I understand the pressures to get people in the seats quickly, but moving quickly doesn’t mean that you should ever sacrifice quality, and I’ll be the first person to tell you. When you sacrifice quality, you solved a problem for today by getting a butt in a seat, but you’ve created a number of issues down the road for yourself. If you’re one of those great people who have that talent mindset and truly understand that talent is everything and are passionate about it, it might surprise you that my first tip is going to be to the talent acquisition and hiring managers out there because it all starts with that relationship.
When talent acquisition professionals understand the team dynamic, hiring manager, revenue, service, product, any and all deliverables that hiring manager and hiring manager’s boss has, when you understand all of those things, build a solid relationship with that team and truly understand the team dynamic, you’re way ahead of the game. I went onto Indeed and pulled up business analyst.
The number of jobs that came up was astronomical. When I went into the first ten, I had no idea how those companies are attracting talent, which we’re going to talk about in another episode, how to attract talent better. Let’s assume that you’ve got a posting out there. That posting should have started with the talent mindset and the relationship between the hiring manager and talent acquisition professional. Understanding and clearly defining what success looks like in those teams. I’ve coached my fair share of veterans as they transition.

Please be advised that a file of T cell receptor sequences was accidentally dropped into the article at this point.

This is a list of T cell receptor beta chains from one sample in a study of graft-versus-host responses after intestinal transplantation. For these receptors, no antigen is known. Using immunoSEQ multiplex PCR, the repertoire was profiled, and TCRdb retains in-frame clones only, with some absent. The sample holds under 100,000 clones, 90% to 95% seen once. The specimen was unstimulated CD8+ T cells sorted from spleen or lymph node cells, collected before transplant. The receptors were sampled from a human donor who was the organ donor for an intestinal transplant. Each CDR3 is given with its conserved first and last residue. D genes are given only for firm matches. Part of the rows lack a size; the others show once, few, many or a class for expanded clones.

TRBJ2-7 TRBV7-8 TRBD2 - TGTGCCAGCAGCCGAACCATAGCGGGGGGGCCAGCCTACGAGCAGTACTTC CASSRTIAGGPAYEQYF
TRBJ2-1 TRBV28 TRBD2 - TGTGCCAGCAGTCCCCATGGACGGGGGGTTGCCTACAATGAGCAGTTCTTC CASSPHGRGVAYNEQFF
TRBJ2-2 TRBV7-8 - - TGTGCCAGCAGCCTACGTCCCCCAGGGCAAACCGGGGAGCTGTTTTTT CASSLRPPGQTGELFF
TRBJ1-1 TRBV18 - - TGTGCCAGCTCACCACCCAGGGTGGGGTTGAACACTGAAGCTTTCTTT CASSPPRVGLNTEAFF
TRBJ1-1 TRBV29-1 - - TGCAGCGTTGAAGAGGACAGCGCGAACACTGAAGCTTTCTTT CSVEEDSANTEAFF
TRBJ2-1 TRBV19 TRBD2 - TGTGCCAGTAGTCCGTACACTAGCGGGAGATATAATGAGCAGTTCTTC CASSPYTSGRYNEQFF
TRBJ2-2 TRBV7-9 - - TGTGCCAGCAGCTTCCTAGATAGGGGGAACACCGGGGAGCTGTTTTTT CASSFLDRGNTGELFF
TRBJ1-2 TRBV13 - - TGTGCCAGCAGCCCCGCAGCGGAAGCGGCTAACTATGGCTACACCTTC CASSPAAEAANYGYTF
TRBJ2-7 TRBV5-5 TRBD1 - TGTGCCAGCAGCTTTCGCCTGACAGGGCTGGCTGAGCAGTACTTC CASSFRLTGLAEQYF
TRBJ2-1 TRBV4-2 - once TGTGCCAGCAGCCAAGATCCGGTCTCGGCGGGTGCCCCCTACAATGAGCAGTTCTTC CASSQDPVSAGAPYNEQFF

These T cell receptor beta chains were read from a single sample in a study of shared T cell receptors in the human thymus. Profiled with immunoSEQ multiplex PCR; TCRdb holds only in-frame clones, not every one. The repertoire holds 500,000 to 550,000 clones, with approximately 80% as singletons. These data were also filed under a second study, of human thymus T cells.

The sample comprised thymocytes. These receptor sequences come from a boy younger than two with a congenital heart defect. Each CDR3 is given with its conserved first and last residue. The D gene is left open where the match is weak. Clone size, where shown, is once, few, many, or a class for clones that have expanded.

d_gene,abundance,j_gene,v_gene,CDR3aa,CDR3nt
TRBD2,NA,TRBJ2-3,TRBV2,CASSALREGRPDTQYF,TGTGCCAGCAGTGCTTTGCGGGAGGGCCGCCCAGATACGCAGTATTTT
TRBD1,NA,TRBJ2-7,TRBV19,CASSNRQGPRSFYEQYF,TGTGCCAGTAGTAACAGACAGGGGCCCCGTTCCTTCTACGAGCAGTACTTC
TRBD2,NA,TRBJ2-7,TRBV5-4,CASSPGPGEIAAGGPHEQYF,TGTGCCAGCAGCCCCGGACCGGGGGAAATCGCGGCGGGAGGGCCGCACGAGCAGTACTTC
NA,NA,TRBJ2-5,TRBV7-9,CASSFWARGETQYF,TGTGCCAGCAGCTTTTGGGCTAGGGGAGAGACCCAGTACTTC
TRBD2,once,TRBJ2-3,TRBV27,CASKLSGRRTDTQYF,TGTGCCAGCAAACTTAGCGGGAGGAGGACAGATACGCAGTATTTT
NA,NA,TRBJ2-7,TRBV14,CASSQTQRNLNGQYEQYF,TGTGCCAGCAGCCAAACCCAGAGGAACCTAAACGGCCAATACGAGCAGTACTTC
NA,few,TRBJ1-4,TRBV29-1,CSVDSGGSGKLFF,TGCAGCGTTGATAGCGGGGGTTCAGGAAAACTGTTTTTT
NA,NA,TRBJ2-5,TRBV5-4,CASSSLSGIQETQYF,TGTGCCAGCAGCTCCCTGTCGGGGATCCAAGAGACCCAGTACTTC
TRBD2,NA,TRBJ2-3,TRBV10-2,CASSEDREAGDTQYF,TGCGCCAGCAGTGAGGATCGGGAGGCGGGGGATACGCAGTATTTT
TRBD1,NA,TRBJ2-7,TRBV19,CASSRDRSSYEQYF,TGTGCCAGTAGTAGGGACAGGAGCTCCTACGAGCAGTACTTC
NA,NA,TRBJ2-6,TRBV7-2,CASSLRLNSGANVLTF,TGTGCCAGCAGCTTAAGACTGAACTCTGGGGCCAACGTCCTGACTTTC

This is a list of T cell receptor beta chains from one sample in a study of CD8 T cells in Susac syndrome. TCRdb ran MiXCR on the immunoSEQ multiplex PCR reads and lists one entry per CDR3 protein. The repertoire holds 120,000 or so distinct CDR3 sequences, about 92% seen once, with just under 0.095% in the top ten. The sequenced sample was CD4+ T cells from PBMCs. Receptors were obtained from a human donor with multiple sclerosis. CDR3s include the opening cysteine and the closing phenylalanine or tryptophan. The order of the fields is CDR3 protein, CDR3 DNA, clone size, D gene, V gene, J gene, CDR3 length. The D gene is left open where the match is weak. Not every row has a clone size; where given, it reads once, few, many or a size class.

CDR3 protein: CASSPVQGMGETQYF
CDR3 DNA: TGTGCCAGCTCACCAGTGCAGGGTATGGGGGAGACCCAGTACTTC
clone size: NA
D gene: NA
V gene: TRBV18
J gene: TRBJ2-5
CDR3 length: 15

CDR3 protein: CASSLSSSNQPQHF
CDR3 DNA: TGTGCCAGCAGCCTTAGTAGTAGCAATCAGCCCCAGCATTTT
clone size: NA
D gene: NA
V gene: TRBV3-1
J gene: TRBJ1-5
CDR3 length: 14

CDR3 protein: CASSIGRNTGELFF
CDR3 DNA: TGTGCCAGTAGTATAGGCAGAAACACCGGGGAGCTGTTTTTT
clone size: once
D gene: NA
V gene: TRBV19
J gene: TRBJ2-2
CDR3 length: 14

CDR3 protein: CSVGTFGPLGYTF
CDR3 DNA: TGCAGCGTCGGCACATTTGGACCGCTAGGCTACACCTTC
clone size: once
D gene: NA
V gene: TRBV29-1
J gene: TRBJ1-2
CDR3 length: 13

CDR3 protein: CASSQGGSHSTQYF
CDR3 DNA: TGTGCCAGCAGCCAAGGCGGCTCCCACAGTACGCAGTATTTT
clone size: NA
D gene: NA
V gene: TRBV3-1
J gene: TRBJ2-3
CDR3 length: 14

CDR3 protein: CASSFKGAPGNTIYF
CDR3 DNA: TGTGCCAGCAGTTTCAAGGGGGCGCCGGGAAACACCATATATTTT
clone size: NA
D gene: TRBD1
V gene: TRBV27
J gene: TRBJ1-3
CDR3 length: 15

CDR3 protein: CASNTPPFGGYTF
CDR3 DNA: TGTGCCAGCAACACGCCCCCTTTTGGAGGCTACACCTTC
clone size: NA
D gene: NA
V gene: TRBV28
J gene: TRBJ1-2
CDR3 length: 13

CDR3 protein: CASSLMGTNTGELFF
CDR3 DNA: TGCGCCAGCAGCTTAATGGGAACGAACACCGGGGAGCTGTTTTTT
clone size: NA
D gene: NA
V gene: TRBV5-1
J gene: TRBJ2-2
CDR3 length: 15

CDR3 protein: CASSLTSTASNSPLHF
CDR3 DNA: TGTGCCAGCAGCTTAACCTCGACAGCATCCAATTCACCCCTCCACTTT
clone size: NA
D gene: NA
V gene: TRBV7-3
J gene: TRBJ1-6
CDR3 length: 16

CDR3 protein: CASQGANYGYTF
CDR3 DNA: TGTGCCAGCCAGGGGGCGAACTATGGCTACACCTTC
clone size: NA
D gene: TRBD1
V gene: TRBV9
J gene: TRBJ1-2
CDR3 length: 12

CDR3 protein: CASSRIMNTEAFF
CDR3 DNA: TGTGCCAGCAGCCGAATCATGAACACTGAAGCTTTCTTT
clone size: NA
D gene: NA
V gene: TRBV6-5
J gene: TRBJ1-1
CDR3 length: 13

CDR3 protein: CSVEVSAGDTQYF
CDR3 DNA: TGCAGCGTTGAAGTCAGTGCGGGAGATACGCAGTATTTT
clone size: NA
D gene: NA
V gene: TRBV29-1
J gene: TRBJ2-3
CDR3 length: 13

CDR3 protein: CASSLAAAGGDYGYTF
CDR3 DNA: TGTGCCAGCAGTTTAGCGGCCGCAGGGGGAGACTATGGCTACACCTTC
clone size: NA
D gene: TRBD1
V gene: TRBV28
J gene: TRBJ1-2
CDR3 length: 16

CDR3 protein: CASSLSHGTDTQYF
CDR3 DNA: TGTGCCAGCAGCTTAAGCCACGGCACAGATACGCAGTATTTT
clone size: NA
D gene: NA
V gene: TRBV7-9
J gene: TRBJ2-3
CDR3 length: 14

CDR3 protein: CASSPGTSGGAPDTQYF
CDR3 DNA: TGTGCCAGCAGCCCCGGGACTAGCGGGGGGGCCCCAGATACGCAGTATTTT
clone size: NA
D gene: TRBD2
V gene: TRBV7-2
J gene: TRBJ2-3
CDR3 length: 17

Two of the things that I teach them are one, there are objective requirements. Those objective requirements are a point of fact. You have a bachelor’s degree. You won this award. You have this certification. You were ranked number 1 out of 50. You brought in 25% more revenue than expected. You reduced the time to delivery of your software by three months. Simple points of fact that you usually see as a bullet on a resume. In about 95% of the companies I’ve spoken with, maybe even a little higher, unfortunately, that’s the end of the discussion when defining success for the role.
They are only looking at objective requirements. As I tell the veterans, part two of having a list of your objective requirements to sell yourself is understanding the subjective or attributes that we talked about in The Talent War. What are those attributes inside of you as a veteran that allowed you to accomplish many of the bullets and achievements that you’ve listed as bullets on your resume? When I talked to recruiters throughout my career, it doesn’t take a rocket scientist to figure out what years of experience, programming languages, business processes, certifications, or degrees.